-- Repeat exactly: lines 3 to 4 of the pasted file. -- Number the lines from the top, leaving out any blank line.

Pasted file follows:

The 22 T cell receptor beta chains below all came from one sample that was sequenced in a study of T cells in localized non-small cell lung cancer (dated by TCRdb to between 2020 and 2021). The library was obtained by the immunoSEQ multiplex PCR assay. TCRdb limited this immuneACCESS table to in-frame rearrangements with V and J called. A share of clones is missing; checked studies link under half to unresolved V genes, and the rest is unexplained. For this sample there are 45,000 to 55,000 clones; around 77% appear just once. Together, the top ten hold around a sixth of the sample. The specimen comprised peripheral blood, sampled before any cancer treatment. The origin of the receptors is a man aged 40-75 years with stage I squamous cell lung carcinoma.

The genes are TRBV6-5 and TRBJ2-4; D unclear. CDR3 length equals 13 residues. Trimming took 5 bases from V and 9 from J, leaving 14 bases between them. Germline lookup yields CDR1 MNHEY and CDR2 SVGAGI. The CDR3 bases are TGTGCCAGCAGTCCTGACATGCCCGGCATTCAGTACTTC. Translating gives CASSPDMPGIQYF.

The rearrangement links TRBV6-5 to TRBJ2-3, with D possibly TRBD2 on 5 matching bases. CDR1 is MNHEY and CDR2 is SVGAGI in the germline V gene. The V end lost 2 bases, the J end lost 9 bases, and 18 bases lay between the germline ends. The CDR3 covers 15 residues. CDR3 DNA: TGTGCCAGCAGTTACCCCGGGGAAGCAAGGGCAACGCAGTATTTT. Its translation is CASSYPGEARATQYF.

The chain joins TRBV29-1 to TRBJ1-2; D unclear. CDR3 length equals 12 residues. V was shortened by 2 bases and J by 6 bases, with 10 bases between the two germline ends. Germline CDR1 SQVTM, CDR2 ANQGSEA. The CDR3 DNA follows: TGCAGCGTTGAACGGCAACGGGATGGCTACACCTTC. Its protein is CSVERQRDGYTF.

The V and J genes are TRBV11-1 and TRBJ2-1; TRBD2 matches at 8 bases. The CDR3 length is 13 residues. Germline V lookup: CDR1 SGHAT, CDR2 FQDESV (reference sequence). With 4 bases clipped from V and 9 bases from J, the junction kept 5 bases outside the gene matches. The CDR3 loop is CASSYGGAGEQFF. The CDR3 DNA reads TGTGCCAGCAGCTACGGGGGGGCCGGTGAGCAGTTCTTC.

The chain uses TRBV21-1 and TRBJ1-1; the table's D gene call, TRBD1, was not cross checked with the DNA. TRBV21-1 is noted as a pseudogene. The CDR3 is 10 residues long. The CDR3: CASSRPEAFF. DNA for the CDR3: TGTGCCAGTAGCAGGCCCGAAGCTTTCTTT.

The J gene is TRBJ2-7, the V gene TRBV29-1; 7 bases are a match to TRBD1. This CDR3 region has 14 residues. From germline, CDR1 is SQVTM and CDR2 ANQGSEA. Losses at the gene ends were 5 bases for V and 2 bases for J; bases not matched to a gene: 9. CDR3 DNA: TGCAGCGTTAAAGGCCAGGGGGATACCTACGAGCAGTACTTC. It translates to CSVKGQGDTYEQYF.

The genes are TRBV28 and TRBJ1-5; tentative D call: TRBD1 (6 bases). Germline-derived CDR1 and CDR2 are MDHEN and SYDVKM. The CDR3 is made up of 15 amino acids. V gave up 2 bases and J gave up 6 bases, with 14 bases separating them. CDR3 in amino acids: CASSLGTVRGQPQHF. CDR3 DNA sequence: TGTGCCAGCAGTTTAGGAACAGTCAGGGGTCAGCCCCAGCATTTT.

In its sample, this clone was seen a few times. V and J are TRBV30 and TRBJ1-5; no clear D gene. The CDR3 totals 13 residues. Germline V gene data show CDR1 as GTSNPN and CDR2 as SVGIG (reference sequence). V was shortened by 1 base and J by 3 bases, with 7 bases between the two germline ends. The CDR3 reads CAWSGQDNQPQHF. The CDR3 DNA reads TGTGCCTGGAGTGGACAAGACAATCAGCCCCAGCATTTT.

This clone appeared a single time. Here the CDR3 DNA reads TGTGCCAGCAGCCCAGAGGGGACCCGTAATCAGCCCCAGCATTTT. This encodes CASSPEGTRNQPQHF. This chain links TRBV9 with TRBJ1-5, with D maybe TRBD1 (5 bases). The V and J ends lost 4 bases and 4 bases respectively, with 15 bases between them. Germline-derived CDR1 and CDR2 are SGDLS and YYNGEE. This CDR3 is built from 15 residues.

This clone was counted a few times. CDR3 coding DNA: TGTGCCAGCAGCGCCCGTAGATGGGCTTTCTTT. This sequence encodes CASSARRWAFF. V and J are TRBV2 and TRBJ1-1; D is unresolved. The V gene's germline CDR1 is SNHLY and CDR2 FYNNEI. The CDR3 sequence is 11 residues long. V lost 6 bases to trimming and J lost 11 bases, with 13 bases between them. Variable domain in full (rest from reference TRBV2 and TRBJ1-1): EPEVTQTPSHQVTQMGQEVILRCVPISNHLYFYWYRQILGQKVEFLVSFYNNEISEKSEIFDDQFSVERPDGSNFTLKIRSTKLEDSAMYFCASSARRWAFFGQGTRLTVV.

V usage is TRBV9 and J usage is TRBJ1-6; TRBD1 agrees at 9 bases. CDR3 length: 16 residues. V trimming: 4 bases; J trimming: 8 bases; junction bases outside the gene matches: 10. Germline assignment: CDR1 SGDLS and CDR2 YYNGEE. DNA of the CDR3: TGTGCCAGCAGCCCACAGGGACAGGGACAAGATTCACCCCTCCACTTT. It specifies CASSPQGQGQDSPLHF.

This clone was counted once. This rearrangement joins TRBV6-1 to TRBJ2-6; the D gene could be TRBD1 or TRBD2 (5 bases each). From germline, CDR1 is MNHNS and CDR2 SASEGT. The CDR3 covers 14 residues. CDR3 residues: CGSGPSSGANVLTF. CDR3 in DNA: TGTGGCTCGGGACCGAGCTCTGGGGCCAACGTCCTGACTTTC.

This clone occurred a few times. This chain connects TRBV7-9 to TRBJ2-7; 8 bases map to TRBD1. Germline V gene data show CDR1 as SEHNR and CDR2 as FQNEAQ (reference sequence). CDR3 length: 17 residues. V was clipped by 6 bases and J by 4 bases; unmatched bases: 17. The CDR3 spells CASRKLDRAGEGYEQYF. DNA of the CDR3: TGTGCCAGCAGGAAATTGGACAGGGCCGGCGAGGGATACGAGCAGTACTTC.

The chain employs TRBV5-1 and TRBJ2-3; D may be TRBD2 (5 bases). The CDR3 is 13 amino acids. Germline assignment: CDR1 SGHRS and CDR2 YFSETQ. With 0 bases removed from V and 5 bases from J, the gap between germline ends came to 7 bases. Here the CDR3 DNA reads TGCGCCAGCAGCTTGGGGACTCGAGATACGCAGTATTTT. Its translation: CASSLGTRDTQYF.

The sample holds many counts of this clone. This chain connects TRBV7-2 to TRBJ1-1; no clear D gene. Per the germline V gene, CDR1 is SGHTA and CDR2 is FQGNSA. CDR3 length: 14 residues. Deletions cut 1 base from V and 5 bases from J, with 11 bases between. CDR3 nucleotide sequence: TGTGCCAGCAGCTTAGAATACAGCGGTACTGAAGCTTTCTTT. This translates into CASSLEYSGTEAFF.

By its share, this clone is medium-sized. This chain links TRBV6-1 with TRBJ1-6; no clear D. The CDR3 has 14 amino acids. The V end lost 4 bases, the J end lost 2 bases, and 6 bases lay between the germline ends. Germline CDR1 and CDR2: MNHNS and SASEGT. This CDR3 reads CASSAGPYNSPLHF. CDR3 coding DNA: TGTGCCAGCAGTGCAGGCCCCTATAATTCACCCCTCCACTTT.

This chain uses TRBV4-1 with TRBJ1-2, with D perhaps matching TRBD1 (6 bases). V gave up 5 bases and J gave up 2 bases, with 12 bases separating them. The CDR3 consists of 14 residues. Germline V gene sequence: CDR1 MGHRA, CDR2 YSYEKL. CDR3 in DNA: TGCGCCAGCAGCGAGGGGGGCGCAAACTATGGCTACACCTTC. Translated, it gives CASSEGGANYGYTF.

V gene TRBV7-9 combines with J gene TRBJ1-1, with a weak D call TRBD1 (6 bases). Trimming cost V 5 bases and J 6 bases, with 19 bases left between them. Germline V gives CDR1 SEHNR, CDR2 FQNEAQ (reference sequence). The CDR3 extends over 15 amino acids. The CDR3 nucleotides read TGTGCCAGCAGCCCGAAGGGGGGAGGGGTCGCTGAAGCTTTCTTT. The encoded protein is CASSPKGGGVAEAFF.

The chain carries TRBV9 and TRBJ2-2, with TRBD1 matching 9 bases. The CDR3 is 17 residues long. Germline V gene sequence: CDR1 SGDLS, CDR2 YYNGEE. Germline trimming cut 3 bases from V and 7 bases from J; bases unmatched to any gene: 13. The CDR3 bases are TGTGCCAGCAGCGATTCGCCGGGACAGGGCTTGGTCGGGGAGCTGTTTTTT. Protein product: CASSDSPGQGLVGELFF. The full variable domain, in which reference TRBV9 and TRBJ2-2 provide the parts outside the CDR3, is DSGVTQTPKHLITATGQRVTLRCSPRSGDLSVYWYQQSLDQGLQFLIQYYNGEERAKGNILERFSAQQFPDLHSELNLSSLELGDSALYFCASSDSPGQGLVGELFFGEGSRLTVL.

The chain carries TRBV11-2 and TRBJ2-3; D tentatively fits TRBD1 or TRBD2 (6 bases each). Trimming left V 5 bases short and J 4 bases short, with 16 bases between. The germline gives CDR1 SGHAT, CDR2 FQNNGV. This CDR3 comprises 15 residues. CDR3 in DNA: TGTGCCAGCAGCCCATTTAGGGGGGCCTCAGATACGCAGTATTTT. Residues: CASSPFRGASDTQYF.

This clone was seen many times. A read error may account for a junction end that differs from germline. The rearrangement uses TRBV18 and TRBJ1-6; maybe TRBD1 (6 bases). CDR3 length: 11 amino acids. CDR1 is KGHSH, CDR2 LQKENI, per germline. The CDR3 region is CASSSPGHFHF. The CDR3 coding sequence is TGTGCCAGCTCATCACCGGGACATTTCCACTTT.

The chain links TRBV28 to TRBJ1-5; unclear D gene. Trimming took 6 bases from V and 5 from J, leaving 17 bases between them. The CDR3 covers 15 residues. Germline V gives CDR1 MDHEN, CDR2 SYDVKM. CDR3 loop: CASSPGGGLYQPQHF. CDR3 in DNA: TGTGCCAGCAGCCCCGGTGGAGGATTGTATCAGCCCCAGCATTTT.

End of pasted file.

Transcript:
The rearrangement links TRBV6-5 to TRBJ2-3, with D possibly TRBD2 on 5 matching bases. CDR1 is MNHEY and CDR2 is SVGAGI in the germline V gene. The V end lost 2 bases, the J end lost 9 bases, and 18 bases lay between the germline ends. The CDR3 covers 15 residues. CDR3 DNA: TGTGCCAGCAGTTACCCCGGGGAAGCAAGGGCAACGCAGTATTTT. Its translation is CASSYPGEARATQYF.

The chain joins TRBV29-1 to TRBJ1-2; D unclear. CDR3 length equals 12 residues. V was shortened by 2 bases and J by 6 bases, with 10 bases between the two germline ends. Germline CDR1 SQVTM, CDR2 ANQGSEA. The CDR3 DNA follows: TGCAGCGTTGAACGGCAACGGGATGGCTACACCTTC. Its protein is CSVERQRDGYTF.